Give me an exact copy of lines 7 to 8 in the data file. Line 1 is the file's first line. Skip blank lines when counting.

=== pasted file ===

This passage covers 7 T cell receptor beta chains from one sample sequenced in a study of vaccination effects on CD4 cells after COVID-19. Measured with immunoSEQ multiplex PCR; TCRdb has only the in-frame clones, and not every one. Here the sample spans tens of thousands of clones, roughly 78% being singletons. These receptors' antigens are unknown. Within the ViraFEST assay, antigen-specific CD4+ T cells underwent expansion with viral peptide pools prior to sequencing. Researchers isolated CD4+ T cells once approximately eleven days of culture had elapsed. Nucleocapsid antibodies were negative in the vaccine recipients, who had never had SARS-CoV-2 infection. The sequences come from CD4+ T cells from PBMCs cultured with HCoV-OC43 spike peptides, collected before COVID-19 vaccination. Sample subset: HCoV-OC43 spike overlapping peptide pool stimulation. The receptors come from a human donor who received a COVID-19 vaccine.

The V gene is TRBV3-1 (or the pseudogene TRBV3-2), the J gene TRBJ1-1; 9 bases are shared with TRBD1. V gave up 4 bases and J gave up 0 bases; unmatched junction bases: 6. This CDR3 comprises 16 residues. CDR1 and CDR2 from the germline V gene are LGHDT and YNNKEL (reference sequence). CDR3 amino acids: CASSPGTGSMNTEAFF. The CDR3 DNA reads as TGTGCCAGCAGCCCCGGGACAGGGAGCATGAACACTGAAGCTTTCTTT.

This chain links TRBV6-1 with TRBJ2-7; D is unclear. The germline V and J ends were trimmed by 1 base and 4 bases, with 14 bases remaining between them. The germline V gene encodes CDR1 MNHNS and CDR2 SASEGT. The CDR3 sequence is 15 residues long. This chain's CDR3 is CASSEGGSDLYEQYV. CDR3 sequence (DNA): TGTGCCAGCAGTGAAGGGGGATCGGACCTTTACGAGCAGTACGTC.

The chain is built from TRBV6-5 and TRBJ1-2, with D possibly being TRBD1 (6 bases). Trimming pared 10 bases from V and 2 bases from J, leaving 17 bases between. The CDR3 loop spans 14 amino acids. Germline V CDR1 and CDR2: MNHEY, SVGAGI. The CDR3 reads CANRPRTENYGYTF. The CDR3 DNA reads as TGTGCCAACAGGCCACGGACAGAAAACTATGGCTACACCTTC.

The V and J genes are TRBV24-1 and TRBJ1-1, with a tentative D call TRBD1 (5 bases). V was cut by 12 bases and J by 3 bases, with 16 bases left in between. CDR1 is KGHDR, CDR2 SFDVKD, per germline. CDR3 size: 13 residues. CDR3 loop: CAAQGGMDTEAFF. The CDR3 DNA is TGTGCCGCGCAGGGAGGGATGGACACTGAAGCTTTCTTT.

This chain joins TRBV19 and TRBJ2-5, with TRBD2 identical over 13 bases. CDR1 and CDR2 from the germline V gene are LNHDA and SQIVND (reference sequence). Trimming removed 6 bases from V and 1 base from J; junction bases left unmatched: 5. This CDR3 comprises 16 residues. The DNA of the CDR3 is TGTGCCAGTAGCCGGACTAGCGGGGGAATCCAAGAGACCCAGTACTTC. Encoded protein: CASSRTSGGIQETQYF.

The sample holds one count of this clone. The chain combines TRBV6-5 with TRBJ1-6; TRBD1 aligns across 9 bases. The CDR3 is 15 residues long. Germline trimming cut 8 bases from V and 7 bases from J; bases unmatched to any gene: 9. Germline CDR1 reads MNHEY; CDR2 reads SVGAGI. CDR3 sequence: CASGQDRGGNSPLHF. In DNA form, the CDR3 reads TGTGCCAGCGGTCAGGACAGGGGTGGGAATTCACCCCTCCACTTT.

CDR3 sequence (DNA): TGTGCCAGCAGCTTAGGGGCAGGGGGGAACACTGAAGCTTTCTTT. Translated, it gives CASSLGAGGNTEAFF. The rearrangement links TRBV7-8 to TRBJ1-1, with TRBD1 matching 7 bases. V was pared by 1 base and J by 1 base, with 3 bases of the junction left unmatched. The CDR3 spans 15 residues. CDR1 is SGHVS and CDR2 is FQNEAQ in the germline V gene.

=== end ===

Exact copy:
The sample holds one count of this clone. The chain combines TRBV6-5 with TRBJ1-6; TRBD1 aligns across 9 bases. The CDR3 is 15 residues long. Germline trimming cut 8 bases from V and 7 bases from J; bases unmatched to any gene: 9. Germline CDR1 reads MNHEY; CDR2 reads SVGAGI. CDR3 sequence: CASGQDRGGNSPLHF. In DNA form, the CDR3 reads TGTGCCAGCGGTCAGGACAGGGGTGGGAATTCACCCCTCCACTTT.

CDR3 sequence (DNA): TGTGCCAGCAGCTTAGGGGCAGGGGGGAACACTGAAGCTTTCTTT. Translated, it gives CASSLGAGGNTEAFF. The rearrangement links TRBV7-8 to TRBJ1-1, with TRBD1 matching 7 bases. V was pared by 1 base and J by 1 base, with 3 bases of the junction left unmatched. The CDR3 spans 15 residues. CDR1 is SGHVS and CDR2 is FQNEAQ in the germline V gene.